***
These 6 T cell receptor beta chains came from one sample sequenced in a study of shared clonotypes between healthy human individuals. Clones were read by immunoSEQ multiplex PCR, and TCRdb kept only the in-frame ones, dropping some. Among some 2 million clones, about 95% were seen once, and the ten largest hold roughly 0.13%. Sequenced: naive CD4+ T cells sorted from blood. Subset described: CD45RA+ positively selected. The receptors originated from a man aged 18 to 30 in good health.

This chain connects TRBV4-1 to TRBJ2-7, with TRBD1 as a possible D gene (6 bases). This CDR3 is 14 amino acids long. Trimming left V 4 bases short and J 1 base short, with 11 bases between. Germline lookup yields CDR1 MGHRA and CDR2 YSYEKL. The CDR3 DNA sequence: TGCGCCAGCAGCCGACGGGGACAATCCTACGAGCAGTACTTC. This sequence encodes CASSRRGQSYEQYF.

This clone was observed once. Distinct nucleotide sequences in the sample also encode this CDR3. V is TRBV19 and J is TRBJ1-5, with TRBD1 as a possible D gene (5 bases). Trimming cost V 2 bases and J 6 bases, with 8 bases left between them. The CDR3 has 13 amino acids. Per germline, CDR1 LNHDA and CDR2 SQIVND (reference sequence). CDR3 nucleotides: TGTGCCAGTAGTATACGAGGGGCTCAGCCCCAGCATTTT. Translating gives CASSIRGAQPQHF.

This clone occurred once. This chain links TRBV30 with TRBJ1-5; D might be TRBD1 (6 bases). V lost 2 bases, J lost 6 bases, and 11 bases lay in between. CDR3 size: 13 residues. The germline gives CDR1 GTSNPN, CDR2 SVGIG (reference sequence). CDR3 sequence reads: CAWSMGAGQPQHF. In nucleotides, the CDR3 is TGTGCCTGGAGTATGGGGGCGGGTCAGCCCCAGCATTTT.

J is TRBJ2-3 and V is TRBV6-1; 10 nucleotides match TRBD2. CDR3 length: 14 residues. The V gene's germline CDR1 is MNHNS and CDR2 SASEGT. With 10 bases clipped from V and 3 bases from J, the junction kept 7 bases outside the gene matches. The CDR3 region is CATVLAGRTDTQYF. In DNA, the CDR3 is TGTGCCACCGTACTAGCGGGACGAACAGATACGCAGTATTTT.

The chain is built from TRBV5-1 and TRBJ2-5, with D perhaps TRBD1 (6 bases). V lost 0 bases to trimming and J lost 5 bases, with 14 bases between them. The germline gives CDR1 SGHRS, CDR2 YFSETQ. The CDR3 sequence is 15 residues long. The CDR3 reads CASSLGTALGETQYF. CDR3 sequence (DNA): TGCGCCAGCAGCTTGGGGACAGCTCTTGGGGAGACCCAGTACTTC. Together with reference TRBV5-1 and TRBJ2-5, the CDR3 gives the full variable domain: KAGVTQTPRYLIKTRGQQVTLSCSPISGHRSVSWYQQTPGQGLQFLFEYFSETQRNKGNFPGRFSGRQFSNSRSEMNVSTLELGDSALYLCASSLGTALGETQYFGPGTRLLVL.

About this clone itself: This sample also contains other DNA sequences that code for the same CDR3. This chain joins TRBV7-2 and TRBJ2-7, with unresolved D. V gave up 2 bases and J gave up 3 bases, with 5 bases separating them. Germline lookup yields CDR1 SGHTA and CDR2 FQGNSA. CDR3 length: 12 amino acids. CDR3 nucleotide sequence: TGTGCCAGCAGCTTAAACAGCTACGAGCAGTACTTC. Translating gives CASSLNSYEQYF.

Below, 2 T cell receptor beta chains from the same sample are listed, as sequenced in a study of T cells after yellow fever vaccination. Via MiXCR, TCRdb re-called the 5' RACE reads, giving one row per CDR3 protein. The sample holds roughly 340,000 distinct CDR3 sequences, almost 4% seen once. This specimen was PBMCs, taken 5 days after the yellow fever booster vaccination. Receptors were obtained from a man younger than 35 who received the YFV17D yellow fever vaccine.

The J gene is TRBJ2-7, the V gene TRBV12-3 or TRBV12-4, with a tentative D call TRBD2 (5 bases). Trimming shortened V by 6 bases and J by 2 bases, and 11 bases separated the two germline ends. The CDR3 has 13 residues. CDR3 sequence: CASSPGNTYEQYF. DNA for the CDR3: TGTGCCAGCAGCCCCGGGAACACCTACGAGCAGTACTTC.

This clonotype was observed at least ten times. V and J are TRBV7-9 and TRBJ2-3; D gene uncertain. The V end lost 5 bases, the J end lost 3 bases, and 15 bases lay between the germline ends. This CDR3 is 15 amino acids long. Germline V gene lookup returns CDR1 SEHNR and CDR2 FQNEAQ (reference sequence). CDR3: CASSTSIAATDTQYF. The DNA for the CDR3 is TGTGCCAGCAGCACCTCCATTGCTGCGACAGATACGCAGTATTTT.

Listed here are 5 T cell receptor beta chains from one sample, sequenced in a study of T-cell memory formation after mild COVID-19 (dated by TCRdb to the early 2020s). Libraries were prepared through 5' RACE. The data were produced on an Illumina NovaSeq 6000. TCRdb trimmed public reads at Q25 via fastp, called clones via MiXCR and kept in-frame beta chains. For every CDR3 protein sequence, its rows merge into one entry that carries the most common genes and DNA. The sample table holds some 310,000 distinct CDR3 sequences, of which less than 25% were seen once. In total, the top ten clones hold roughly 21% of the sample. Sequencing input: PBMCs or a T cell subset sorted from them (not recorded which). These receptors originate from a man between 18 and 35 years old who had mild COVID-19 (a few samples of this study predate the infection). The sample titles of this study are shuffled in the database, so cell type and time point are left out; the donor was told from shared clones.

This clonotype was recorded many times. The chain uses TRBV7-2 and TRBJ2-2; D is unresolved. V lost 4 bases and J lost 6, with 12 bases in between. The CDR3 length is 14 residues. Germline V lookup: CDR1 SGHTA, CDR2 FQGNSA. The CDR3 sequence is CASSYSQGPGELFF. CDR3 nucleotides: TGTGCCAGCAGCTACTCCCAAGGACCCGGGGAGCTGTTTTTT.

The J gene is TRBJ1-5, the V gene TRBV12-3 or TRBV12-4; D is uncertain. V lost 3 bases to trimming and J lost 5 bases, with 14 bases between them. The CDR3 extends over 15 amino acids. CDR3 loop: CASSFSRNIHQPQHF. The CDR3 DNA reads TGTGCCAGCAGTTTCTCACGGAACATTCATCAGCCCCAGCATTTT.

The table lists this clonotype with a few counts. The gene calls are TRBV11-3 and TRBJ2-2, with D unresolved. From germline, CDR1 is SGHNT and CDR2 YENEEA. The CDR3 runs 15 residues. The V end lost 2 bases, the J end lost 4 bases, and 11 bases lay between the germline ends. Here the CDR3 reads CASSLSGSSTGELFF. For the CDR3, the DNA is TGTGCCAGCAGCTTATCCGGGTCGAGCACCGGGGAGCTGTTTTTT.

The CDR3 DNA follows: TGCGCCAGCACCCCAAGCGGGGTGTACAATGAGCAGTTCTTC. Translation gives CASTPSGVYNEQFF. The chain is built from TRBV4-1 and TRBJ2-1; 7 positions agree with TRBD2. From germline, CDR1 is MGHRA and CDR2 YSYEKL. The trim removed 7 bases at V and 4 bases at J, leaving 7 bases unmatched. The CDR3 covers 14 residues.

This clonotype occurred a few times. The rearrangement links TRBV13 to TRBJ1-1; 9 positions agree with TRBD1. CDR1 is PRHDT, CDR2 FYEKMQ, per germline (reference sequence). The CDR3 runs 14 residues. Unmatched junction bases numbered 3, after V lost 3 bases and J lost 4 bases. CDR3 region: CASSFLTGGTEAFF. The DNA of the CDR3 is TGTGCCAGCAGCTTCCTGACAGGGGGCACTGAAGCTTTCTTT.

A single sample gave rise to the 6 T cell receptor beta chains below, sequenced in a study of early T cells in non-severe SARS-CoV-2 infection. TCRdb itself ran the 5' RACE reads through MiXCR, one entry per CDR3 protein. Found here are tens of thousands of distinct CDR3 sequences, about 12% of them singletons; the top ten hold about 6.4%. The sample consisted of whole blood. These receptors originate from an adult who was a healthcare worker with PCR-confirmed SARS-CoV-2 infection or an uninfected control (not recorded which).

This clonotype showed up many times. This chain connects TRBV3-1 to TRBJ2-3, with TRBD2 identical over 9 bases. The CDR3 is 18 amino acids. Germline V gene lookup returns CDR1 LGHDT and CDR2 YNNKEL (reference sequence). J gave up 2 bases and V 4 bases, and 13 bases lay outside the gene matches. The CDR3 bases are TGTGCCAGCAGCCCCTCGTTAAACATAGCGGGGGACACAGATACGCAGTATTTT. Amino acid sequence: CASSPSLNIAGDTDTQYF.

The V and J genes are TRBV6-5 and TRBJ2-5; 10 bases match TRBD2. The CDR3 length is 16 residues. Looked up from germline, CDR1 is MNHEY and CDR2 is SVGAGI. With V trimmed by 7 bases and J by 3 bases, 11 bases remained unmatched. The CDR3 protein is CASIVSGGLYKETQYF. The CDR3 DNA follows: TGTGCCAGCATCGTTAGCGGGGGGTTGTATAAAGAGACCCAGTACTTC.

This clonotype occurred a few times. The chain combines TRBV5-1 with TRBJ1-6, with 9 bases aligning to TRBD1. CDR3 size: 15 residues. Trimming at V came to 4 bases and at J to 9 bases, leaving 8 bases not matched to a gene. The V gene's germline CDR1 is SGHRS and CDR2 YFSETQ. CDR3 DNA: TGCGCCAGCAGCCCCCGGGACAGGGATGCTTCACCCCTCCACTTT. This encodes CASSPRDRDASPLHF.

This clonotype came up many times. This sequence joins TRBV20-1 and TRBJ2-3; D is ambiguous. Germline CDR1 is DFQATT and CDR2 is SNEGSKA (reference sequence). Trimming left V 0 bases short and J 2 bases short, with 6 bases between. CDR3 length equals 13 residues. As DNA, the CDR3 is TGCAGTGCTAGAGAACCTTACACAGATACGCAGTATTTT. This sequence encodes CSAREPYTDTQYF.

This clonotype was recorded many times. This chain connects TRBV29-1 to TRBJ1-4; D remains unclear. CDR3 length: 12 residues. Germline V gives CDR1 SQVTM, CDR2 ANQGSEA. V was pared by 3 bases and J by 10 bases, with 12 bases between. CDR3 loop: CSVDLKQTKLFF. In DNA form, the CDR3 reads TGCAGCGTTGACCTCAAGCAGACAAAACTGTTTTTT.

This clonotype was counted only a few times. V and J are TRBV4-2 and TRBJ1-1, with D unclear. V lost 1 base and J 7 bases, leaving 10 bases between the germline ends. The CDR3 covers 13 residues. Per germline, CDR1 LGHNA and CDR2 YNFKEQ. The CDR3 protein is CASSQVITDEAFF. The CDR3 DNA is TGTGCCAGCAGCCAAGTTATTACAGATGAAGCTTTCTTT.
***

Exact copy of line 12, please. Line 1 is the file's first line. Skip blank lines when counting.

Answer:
This clonotype was recorded many times. The chain uses TRBV7-2 and TRBJ2-2; D is unresolved. V lost 4 bases and J lost 6, with 12 bases in between. The CDR3 length is 14 residues. Germline V lookup: CDR1 SGHTA, CDR2 FQGNSA. The CDR3 sequence is CASSYSQGPGELFF. CDR3 nucleotides: TGTGCCAGCAGCTACTCCCAAGGACCCGGGGAGCTGTTTTTT.